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I Does the non-periodic signals have frequency or not?

  1. Mar 7, 2016 #1
    Can someone kindly explain , what is the frequency of non periodic signals? Periodic signals have frequency of number of cycles completed in one second and but non periodic signals don't have repeated pattern so what would be the frequency of non periodic signals. Kindly do explain it in simple words , as my background isn't of physics.I'm a CS students.
     
  2. jcsd
  3. Mar 7, 2016 #2

    mfb

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    Non-periodic signals do not have "a frequency". If they are close to a periodic signal, but with some additional nonperiodic noise, you can still find frequencies that are relevant for the signal. Mathematically, that is done via a Fourier transformation. It will give you an amplitude for every frequency, which shows you how "relevant" that frequency is.
     
  4. Mar 7, 2016 #3

    BvU

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    Another way of looking at this: A perfectly periodic signal lasts forever and started an infinitely long time ago -- or else it would not be perfectly periodic. In practice, e.g. in music, a tone can be almost perfect (have one single frequency for all we know) and last only a short time. But it's clearly not exactly periodical.

    The mathematical bottom line is that if we choose a time slice, for music e.g. 1 second, we can calculate a frequency spectrum for that one second of music. To do that we simply let this second repeat forever and calculate the aforementioned Fourier transform ( -- very useful for CS students too !) We don't get information on frequencies lower than 1 Hz but don't care about that.
    That's what spectrum analyzers do (for example in media player visualizations).
     
  5. Mar 7, 2016 #4
    Well, if non periodic signal donot have frequency then why we said this music is of 25khz etc? i mean to say , why should then we associate frequency with non peroidic signals such like music?
     
  6. Mar 7, 2016 #5

    BvU

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    If the frequency spectrum has a peak somewhere then that's the frequency we hear. But when the music is over, we don't hear that frequency anymore. So it's periodical for a while. Not periodical in the mathematical sense that ## f(t + n \tau)\quad \forall n \quad ##.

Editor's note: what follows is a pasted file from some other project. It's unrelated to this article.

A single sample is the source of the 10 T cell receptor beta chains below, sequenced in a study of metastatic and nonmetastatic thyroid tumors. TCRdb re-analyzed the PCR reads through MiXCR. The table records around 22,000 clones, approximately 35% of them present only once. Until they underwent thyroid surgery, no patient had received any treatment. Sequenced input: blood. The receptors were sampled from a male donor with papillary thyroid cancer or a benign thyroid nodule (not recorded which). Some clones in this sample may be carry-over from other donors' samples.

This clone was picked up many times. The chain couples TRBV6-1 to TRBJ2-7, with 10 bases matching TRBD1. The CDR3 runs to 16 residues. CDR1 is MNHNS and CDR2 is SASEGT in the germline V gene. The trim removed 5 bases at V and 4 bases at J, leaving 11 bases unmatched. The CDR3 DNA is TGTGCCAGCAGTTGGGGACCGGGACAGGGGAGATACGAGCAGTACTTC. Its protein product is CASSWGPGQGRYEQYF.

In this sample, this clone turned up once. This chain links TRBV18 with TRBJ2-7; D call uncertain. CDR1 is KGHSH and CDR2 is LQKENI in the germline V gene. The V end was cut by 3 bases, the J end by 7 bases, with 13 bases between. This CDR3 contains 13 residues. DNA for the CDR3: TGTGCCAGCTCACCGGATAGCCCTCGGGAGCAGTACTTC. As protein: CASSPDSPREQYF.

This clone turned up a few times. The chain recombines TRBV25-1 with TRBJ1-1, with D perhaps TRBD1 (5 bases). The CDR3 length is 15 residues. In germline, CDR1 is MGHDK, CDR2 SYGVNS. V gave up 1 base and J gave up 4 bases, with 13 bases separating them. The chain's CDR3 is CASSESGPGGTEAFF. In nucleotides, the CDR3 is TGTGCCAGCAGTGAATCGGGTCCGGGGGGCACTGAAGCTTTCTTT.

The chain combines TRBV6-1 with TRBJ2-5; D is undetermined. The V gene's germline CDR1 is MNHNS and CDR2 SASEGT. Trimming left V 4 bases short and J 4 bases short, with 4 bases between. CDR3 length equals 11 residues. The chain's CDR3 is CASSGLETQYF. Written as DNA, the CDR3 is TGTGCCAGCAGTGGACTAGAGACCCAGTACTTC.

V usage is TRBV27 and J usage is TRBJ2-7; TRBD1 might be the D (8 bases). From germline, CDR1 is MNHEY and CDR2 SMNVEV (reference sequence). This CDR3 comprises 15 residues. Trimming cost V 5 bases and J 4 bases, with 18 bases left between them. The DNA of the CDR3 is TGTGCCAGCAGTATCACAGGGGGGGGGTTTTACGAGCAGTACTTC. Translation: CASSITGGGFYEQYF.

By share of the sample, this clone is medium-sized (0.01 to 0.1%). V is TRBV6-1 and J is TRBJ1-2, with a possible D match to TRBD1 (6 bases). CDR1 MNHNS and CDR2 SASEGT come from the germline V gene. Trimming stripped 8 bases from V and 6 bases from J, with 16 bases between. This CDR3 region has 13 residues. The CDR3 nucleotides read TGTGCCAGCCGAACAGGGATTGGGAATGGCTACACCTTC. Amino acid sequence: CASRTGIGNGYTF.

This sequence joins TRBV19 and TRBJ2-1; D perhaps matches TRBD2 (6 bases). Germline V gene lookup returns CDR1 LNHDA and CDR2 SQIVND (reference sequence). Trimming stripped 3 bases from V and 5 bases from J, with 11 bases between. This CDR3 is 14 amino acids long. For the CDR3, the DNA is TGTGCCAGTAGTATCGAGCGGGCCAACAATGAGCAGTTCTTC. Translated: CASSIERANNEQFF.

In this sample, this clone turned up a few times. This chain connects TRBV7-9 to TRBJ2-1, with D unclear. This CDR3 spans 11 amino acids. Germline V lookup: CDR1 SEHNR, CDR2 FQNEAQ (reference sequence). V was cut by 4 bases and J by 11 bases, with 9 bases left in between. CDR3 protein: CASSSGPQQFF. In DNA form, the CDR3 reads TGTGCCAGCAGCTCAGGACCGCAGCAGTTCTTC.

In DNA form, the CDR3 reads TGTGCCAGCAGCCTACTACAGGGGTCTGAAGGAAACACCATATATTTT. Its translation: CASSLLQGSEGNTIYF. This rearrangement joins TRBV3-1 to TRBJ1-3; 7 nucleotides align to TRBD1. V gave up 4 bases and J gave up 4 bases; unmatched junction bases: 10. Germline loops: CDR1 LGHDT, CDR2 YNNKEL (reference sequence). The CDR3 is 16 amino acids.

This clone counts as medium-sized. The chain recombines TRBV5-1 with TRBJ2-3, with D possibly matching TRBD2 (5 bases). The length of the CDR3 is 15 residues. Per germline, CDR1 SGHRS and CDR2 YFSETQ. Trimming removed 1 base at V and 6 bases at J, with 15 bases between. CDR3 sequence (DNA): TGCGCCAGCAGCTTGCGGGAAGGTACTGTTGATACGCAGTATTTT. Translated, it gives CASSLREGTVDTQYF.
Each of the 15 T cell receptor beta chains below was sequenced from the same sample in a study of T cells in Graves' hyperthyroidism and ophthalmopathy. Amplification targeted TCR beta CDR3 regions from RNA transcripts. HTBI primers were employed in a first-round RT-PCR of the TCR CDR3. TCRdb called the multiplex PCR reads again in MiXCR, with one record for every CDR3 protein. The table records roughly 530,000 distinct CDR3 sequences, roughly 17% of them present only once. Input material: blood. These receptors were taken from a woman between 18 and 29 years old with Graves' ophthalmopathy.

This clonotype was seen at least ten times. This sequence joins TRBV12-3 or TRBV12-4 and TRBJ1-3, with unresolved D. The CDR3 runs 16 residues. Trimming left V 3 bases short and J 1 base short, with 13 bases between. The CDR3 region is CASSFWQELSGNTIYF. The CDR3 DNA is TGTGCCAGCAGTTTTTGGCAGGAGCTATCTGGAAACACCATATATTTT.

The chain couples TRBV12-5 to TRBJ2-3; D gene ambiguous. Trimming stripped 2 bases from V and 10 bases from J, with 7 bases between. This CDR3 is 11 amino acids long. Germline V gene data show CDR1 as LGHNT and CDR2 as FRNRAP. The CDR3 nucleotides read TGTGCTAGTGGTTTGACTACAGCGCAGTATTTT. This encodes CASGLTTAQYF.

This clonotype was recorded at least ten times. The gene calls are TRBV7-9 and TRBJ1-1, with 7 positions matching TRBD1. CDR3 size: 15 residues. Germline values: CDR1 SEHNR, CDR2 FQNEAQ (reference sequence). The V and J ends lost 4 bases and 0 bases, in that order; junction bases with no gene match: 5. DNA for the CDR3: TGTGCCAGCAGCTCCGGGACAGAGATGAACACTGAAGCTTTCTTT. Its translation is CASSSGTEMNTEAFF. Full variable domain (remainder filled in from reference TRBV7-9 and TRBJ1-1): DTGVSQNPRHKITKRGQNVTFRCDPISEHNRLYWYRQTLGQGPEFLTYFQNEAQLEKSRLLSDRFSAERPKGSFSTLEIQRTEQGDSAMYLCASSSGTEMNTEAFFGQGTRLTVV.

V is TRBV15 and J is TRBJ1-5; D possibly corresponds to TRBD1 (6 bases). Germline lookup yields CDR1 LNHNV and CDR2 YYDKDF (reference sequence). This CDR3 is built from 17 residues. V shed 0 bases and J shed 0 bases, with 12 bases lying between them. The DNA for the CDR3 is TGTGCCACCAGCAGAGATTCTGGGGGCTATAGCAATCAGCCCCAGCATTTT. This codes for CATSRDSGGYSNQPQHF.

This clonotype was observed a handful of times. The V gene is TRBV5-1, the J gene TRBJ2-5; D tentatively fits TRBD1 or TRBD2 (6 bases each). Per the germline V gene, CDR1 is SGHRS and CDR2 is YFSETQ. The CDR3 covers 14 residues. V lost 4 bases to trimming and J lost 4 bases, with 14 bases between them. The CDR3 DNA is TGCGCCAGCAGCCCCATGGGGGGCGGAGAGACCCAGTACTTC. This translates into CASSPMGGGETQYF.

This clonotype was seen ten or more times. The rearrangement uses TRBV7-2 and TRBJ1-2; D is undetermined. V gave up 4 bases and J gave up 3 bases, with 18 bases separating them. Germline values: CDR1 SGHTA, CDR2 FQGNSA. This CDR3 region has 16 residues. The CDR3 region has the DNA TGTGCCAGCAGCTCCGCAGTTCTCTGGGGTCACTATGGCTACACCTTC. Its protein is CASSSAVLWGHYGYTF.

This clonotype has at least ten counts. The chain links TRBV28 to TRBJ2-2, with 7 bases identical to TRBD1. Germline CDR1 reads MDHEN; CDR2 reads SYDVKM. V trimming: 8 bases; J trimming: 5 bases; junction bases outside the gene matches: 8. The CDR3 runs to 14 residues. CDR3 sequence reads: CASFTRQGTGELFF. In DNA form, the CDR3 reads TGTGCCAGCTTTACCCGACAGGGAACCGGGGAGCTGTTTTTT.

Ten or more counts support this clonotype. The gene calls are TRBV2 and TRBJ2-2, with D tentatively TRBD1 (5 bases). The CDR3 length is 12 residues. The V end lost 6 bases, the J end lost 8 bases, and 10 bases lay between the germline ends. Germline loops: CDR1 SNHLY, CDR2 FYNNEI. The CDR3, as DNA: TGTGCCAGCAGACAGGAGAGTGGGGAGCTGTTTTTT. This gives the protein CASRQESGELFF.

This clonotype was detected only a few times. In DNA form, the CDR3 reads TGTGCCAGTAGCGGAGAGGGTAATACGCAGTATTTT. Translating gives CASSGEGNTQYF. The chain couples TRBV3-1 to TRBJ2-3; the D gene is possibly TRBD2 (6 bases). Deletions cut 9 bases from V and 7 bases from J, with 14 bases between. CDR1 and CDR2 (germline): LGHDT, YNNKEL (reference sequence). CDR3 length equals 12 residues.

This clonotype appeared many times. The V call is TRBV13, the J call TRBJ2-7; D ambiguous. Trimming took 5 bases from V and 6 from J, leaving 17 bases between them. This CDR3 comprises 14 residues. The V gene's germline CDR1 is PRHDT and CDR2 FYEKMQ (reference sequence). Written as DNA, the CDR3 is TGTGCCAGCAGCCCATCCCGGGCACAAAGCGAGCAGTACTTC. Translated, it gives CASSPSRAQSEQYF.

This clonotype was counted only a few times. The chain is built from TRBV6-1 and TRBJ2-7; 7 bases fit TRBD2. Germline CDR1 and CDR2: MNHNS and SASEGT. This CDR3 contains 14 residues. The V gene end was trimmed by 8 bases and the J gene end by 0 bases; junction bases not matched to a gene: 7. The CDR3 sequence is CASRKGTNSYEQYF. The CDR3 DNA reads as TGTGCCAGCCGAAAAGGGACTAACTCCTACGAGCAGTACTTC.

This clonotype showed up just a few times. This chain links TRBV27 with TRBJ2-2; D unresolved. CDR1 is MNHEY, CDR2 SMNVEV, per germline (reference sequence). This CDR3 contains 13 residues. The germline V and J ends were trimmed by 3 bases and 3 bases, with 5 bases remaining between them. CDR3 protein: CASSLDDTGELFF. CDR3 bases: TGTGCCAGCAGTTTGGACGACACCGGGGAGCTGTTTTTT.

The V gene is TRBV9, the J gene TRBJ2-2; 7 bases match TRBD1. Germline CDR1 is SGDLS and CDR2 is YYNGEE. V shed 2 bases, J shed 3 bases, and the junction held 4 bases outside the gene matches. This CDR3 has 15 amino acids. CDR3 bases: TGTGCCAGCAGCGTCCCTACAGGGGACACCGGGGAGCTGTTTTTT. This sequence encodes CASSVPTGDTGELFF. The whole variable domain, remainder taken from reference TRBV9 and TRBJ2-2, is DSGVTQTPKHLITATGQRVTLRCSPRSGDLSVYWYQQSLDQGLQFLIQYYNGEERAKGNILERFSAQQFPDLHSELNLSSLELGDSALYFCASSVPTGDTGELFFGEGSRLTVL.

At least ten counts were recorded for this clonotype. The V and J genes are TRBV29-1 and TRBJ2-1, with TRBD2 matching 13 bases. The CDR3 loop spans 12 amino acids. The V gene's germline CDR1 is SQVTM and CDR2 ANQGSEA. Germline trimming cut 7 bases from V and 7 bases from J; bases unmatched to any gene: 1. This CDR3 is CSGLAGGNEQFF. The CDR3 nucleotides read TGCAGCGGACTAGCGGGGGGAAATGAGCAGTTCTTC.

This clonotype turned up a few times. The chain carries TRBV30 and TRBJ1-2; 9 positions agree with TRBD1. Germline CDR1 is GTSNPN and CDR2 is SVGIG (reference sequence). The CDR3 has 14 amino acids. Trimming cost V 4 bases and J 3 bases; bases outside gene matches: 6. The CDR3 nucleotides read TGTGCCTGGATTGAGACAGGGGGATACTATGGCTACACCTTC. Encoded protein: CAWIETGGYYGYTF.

7. Mar 7, 2016 #6
    does the non periodic signal have period, as period and frequency are exactly of opposite of each other?
     
  8. Mar 7, 2016 #7

    BvU

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    Do you understand the answers that you got so far ? If not, what is your background ? I would expect some math for a CS student ( -- if CS means Computer Science ). Trigonometry ?
     
    Last edited: Mar 7, 2016
  9. Mar 7, 2016 #8

    BvU

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    A non-periodic signal does not have a frequency as indicaterd in post #3. But we can calculate a frequency spectrum as indicated in post #4.
     
  10. Mar 7, 2016 #9

    sophiecentaur

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    We do it because it 'works' as a way of describing the signal to an adequate level of accuracy. (And that goes for any measurement of anything.)
    The very first assumption in frequency analysis assumes that any continuous waveform exists for all time. The full Fourier Transform of such a signal will not consist of a 'comb' of frequency components - which is what we see on a spectrum analyser. It will be a continuous function in the Frequency Domain What we always see is a Discrete Fourier Transform, which takes a sequence of thousands or millions of signal values (samples) over a period of time and that will give a comb of components, spaced by a frequency equal to 1/(the sequence length). It 'assumes' that the signal repeats itself over the time of the whole number of samples. A FFT (Fast Fourier Transform is a cheeky / clever method that uses a set of samples that is 2n long and uses a process of reduction to give an answer with much less computing time.
    So you may say that it is all a big con from the start! And, if you are not careful, you can get 'wrong' answers from the process. Using a long enough string of samples and a process of 'windowing' can reduce errors to an acceptable level. If you try to make a wrong analysis of a signal, you can end up losing some major components in your result.
    Unfortunately, many people do not consider the small print involved in these signal processes and can come to false conclusions. Signal processing is hard stuff and you often have to take some things for granted (as long as you get them from a reputable source).
     
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